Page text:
Factoid! There have been a number of studies conducted on giving customers too many choices that result in customers either picking the highest cost product out of confusion or becoming frustrated to the point where they select the wrong product just to make some kind of decision.
What does this have to do with value analysis? In my opinion, giving your customers too many choices is at the epicenter of most value analysis misadventures and contributes greatly to the unnecessary escalation of healthcare supply expenses!
Here’s why! It is the common practice in value analysis circles to send numerous products (i.e. IV sets, trays, kits, dressings or what have you) to our customers for what we call in our industry “trials”. Then we ask our customers to pick from a wide-assortment of similar products and then rate the ones they like the best to the least favorite. As I just stated, studies have shown (the most recent study was conducted by researchers and authors Noah J. Goldstein, Steve J. Martin and Robert B. Cialdini) that this is a recipe for abject failure and ever increasing supply expenses.
What should you do? In the classic value analysis model, developed by G.E. in the 1940s, there is no such thing as “TRIALS” to determine your best value products, services or technologies and for good reason. The goal of VA is to select the lowest cost functional equivalent match to your customer’s agreed upon functional requirements, not have them comparison shop to select them. In classic VA, we then have our customers perform a “pilot” study (an in-depth evaluation of only ONE product, service or technology that has been selected by a VA project manager as an exact match of our customer’s functional requirements) to determine if the new product, service or technology indeed hits the target dead center. Based on our customer’s rating of the product, service or technology we either buy it or start our VA study over until we get it right, based on specific measured feedback from our customer.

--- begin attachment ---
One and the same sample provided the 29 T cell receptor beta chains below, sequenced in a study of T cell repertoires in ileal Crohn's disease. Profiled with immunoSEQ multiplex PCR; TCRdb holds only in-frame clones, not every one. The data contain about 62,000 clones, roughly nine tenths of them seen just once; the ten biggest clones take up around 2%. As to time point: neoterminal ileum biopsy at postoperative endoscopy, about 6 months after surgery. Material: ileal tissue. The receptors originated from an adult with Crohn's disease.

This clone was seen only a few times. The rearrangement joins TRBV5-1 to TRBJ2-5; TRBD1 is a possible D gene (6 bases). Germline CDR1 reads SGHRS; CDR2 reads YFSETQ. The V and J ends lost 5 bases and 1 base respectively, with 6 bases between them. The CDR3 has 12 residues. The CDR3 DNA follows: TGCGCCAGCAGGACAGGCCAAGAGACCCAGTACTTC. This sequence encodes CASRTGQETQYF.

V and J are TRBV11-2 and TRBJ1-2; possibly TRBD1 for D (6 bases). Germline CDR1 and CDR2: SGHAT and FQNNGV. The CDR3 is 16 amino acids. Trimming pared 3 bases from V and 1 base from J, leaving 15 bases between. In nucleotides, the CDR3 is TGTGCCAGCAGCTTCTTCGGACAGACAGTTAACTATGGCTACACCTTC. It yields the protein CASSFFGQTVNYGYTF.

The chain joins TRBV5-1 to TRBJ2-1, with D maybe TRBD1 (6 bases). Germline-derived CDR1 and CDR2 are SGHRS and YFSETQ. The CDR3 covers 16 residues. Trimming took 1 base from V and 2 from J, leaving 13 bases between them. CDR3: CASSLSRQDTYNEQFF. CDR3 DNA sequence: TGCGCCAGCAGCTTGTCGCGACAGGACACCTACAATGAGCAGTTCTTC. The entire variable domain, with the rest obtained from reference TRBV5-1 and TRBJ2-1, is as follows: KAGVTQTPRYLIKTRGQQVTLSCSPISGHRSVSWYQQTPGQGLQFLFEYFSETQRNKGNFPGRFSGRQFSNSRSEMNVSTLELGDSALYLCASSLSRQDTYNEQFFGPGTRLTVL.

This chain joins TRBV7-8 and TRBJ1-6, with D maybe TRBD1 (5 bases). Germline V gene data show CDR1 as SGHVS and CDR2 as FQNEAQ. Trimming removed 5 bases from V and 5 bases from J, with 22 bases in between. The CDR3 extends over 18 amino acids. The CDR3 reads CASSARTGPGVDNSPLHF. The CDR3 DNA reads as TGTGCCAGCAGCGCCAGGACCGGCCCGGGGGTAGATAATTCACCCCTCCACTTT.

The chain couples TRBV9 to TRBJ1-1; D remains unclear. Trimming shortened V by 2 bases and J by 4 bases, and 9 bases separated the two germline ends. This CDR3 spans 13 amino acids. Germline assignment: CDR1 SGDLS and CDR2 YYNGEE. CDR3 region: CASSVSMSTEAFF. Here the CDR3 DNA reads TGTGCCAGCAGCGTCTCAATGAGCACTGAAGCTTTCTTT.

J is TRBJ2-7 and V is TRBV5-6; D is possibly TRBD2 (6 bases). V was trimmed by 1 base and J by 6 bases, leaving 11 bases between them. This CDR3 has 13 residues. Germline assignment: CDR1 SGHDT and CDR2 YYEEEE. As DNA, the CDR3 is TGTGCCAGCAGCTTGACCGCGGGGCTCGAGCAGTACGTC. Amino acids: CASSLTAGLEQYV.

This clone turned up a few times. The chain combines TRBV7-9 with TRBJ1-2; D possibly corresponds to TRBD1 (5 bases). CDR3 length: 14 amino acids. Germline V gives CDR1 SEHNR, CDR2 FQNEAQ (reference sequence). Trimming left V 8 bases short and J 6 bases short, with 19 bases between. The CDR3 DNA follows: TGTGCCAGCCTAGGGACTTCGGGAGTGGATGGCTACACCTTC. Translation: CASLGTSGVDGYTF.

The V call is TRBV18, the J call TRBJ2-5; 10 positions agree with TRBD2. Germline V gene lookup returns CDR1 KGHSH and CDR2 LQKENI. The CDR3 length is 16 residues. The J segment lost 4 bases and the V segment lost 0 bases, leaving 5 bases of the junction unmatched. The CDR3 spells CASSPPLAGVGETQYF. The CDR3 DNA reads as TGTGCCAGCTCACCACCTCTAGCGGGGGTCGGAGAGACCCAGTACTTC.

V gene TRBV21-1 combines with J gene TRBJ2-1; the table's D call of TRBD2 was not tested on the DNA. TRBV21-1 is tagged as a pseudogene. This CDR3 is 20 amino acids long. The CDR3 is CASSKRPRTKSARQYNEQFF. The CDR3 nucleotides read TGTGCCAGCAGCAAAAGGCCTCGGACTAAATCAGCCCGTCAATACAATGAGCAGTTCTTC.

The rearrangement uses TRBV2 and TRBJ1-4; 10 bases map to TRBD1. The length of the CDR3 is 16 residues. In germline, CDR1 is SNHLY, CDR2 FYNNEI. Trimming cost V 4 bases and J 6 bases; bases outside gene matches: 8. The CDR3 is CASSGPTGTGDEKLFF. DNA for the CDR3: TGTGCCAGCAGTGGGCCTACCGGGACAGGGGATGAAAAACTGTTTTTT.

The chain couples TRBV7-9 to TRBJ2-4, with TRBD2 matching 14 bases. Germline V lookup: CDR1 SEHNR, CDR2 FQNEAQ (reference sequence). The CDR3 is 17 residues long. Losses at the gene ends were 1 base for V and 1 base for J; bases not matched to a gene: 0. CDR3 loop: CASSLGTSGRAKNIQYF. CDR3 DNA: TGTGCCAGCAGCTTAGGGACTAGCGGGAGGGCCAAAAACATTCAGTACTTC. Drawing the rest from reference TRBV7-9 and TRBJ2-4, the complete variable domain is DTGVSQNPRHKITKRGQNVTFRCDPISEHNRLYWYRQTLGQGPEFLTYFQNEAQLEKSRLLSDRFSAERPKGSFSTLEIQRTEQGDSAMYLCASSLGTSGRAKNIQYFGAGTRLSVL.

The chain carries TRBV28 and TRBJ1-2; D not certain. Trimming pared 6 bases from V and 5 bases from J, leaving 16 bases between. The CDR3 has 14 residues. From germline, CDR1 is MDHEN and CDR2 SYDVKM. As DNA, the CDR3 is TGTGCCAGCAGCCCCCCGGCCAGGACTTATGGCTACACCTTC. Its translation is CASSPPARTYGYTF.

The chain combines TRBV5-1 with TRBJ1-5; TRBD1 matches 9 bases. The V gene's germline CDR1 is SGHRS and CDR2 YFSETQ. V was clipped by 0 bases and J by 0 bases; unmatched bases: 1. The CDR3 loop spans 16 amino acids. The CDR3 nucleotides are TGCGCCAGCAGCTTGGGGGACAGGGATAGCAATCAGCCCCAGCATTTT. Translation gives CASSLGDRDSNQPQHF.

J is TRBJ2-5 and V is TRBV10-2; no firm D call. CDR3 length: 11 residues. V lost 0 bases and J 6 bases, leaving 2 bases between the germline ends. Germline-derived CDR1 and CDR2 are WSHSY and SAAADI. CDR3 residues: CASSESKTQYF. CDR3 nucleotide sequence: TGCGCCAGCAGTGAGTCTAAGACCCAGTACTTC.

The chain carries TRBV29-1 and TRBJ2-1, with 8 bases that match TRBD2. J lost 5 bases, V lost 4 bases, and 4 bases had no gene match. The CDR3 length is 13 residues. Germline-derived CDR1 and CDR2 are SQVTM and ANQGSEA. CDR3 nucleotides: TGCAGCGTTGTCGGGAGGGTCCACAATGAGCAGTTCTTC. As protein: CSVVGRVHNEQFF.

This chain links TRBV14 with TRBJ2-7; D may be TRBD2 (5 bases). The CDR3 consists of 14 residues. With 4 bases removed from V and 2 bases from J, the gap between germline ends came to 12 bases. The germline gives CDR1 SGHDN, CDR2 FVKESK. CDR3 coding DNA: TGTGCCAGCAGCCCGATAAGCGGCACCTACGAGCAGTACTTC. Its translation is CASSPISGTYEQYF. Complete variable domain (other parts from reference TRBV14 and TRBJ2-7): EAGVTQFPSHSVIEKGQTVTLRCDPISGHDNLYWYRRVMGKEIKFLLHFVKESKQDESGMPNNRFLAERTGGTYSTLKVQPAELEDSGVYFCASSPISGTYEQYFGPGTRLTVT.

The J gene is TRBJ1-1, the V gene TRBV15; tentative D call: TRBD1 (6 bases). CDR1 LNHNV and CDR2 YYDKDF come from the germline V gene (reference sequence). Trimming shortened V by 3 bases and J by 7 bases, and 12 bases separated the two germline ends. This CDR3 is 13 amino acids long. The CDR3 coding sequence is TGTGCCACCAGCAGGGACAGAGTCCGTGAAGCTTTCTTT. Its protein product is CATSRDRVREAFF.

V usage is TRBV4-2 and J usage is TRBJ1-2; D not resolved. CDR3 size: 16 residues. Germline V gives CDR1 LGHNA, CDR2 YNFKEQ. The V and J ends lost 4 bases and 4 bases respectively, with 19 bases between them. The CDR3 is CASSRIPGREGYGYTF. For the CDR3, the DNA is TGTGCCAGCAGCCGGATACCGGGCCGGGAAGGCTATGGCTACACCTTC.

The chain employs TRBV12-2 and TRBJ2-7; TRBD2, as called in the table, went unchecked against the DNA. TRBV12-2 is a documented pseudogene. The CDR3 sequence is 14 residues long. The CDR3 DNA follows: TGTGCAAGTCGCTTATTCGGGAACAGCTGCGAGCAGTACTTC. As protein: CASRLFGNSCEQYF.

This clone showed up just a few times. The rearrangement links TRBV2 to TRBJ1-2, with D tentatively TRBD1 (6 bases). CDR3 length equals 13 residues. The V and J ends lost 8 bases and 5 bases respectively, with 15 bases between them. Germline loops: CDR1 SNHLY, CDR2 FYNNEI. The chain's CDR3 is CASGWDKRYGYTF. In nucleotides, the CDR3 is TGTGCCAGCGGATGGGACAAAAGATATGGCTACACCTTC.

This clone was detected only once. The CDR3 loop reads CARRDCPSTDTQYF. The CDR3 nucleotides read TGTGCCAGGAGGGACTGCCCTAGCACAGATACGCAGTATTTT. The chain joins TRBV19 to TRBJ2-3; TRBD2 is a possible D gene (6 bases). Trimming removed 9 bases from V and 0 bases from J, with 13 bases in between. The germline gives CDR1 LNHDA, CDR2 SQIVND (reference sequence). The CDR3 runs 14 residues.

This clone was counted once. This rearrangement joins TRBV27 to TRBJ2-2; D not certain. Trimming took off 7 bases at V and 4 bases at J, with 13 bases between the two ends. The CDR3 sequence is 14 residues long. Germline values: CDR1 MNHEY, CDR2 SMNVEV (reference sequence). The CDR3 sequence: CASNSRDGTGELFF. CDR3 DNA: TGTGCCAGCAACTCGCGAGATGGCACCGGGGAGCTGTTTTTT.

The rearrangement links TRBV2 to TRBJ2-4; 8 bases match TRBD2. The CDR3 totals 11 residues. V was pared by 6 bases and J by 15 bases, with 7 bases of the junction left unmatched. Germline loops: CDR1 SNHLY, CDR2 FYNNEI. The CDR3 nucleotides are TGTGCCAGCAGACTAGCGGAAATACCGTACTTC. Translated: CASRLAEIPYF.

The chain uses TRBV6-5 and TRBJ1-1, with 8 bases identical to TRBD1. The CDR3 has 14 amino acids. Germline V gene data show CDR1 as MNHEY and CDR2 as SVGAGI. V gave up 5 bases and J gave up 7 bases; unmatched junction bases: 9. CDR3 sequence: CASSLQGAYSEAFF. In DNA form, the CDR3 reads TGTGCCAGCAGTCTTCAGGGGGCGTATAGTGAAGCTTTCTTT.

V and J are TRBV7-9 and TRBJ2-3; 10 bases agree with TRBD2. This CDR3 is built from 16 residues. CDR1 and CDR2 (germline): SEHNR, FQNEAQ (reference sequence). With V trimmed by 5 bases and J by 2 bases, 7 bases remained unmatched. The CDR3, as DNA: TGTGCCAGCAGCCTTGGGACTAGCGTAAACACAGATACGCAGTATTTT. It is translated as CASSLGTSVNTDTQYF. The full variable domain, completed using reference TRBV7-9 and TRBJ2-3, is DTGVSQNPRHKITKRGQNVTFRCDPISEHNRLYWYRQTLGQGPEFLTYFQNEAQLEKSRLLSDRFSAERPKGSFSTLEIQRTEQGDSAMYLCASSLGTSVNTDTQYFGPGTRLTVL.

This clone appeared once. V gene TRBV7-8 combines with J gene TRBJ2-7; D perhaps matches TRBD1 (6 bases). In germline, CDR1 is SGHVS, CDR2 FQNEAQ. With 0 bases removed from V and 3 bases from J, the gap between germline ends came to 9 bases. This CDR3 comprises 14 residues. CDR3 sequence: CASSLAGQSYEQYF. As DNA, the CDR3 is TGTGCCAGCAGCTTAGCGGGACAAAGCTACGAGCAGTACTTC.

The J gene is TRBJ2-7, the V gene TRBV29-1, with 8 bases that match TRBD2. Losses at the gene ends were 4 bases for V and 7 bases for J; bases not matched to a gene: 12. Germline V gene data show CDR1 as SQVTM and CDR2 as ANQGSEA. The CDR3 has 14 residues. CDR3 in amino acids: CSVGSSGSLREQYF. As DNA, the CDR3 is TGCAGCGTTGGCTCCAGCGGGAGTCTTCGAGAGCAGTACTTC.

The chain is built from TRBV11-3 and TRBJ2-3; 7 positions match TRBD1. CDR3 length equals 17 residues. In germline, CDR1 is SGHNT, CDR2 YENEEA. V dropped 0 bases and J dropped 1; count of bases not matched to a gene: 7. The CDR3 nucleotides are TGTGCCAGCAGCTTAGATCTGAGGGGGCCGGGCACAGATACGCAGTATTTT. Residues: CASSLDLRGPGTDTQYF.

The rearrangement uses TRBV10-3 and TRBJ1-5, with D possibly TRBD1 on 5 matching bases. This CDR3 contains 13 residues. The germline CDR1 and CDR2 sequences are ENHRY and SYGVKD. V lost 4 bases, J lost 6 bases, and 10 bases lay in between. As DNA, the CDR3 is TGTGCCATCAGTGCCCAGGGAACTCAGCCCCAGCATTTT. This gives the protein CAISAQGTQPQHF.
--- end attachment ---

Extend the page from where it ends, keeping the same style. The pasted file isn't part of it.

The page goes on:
See the difference? Can you now see the differentiation between a “trial” and a “Pilot” study and how it works with the classic value analysis model? It’s a whole NEW MINDSET about how and why we evaluate and select our new products, services and technologies based on the concept of value.
Remember, value analysis isn’t just a term that has high name recognition in healthcare. It’s a proven, repeatable and scientific process to determine the right functions for the hundreds of products, service and technologies you buy annually. IT’S ALL ABOUT FUNCTION!
The question I have for you is this, “Are you really practicing value analysis or doing something else and just calling it value analysis?” If you’re not really practicing value analysis based on my brief description above, to avoid the one or more of these pitfalls I just talked about (e.g. too many customer choices) you might want to consider some advanced value analysis training to get you and your VA team(s) on track, on target and on the money in 2010!